Japan Hopes for a Post-Coronavirus Olympics

The cancellation is another blow to a battered economy as virus numbers creep up.

Using a lantern to preserve the Olympic flame
A staff member picks up a lantern to preserve the Olympic flame during the "Flame of Recovery" special exhibition at Aquamarine Park in Iwaki, Fukushima, Japan, on March 25. Clive Rose/Getty Images

Faced with nothing but bad choices, like most of us, and after weeks of delay, the Japanese government finally bowed to the inevitable this week, announcing that the Tokyo 2020 Olympic and Paralympic Games are the latest victims of the coronavirus pandemic and agreeing with the International Olympic Committee (IOC) to put off the event until sometime in the next year.

The decision represents a blow to Japan, which had been promoting the games at the highest levels. That may be why the announcement came directly from Prime Minister Shinzo Abe and the IOC, rather than the officials organizing the event or the governor of Tokyo. Abe said that the move was taken at his request “ in order to have the world’s athletes compete in their very best condition and to create a safe event in which the spectators can have peace of mind.”

The pressure to act had been building, even as the IOC said just two days prior to the announcement   that it would take up to four weeks to assess the situation. The idea of going ahead became untenable when both the Canadian and Australian Olympic committees called for a delay. Canada even came up with a tagline for its demand: “postpone today—conquer tomorrow.” Adding to global concerns was the fact that COVID-19 has spread far beyond Asia, with the United States and Europe now ground zero, while East Asian countries appear to have the virus under relative containment.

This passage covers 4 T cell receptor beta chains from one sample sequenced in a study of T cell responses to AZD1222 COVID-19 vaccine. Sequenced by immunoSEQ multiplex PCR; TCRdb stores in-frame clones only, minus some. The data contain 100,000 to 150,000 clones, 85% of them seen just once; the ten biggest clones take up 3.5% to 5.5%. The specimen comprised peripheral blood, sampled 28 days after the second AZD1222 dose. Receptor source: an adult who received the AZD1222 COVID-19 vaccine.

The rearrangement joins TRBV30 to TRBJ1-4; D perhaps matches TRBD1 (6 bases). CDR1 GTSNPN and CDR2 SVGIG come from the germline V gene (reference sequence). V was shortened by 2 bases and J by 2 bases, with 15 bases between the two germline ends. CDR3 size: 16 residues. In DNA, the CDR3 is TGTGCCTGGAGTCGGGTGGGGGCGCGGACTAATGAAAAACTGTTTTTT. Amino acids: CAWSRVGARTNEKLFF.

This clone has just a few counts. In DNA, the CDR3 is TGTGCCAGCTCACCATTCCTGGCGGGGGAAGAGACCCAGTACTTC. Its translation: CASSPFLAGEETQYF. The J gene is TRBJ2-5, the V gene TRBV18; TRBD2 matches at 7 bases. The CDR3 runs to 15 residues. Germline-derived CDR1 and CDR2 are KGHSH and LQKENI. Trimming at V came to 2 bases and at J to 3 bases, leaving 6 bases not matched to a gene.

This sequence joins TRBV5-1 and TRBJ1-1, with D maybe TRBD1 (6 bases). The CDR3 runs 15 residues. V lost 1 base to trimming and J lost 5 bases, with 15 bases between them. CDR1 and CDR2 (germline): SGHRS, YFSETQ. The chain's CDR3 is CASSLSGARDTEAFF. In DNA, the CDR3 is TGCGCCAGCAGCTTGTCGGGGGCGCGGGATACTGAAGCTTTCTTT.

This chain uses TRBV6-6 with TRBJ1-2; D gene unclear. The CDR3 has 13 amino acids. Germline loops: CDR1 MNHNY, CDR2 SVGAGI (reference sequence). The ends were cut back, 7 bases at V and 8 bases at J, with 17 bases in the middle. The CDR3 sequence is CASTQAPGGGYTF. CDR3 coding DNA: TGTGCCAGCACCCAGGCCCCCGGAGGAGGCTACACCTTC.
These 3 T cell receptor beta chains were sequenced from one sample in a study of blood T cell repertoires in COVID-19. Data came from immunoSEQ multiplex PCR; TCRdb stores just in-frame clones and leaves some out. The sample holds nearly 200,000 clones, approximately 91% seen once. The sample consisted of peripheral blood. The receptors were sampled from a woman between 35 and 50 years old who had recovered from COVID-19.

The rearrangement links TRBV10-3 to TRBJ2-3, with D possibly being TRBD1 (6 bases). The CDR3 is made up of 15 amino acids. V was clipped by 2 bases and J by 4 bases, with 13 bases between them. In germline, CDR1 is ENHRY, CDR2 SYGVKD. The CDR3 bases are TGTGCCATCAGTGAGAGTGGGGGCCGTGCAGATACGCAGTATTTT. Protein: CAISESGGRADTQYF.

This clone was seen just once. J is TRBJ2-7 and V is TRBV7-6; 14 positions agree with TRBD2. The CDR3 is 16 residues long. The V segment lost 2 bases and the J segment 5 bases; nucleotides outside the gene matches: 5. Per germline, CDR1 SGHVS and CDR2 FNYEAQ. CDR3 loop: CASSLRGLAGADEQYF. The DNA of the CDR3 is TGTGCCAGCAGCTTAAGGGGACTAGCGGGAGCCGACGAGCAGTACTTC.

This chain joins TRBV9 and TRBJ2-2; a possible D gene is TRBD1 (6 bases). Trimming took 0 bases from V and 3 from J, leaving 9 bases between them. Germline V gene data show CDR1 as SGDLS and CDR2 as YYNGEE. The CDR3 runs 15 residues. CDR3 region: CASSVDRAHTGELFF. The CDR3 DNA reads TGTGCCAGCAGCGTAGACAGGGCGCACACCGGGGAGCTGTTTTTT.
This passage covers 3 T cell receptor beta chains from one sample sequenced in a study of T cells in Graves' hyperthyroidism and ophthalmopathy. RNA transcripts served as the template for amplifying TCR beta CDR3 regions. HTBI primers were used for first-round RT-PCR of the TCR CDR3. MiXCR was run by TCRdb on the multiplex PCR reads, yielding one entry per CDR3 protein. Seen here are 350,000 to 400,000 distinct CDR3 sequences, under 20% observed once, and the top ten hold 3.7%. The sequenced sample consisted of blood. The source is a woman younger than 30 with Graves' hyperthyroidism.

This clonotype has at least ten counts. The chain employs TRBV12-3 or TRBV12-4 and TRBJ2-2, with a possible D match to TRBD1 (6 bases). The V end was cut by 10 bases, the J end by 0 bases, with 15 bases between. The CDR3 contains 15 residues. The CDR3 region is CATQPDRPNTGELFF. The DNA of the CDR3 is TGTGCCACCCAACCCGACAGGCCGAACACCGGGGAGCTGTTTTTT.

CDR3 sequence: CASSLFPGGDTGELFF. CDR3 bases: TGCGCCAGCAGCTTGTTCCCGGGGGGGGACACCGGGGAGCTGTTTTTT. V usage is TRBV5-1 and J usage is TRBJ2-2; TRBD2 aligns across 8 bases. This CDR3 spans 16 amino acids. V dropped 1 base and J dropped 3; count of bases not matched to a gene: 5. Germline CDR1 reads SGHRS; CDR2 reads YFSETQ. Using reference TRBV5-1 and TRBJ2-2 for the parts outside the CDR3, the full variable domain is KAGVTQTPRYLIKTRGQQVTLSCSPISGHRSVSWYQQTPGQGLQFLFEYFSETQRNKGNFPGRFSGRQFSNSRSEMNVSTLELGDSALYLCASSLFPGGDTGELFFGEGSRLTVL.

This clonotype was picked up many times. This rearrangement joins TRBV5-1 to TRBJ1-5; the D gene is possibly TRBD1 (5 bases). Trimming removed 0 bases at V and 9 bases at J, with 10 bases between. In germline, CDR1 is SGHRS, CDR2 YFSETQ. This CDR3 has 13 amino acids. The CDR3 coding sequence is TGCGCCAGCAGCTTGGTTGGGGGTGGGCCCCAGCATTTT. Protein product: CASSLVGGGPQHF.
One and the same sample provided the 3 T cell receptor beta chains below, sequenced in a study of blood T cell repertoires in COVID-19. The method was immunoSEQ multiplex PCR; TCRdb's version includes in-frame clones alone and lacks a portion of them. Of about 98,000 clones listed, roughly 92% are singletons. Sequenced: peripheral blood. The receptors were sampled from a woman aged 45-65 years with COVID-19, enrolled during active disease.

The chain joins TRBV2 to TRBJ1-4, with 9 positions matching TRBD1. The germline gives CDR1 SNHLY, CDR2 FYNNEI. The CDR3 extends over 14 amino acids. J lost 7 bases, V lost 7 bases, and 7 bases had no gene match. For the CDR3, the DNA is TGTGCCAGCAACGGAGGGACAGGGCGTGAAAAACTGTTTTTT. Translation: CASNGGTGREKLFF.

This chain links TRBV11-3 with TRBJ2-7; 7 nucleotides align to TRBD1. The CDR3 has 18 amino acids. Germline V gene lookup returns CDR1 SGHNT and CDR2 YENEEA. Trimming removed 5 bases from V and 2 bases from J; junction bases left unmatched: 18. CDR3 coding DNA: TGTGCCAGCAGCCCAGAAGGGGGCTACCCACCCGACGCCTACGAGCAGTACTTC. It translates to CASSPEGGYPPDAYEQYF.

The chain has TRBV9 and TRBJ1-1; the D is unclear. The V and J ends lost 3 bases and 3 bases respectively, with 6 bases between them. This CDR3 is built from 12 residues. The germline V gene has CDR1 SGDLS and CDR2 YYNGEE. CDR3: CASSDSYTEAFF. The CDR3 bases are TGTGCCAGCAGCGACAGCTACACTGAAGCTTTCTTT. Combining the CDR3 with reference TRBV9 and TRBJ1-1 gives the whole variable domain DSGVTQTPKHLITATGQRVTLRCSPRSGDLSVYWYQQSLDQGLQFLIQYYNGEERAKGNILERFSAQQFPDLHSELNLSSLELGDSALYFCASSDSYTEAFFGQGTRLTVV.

The announcement comes at an already troubled time for Japan’s economy. Following a consumption tax increase last October, gross domestic product growth had already turned negative in the last three months of 2019, with a severe contraction at a 7.1 percent annual rate. As the coronavirus shock waves rippled across Asia, economists began hurriedly marking down their forecasts for the first and second quarters of the year, with a consensus that Japan was now entering a full-blown recession. Goldman Sachs estimates that Japan’s economy will now contract at a 4.5 percent rate in the first quarter and drop an additional 7.2 percent in the second quarter.

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The games represented more than just money, however. The 1964 Olympic Games were an iconic event for Japan and are still invoked as a symbol of the golden era of economic strength that put a vanquished nation back on the global stage in record time, rising from near total destruction in 1945 to become, for many years, the world’s second-largest economy. Given that it had a population that was just 14 percent of China’s, an inconvenient location far from the economic centers of Europe and the United States, and a total lack of the raw materials and energy needed to propel an industrialized economy, this was no mean feat.

The Abe government had hoped that the 2020 Games could be used to demonstrate a Japan that was back after the nearly 30 years of economic stagnation that had followed the boom years and knocked the country to third place in the global charts after China’s striking rise.

Japan has so far avoided the worst of the pandemic itself. After early negative headlines about the outbreak on the Diamond Princess cruise ship in Yokohama, Japan, it has largely fallen off the radar. With a reported 1,387 cases, it is now the 29th most-affected country, even though heavily hit neighbors China and South Korea account for about one-half of its foreign tourists.

No one has provided a definitive reason for this apparent anomaly, although theories abound. One hypothesis is that Japanese culture has long embraced “social distancing,” with handshakes still the exception and people avoiding face-to-face situations even on crowded trains. In addition, sneezing or coughing in public is usually met with a nasty sideways look, while the wearing of masks is widespread, especially in the spring pollen season.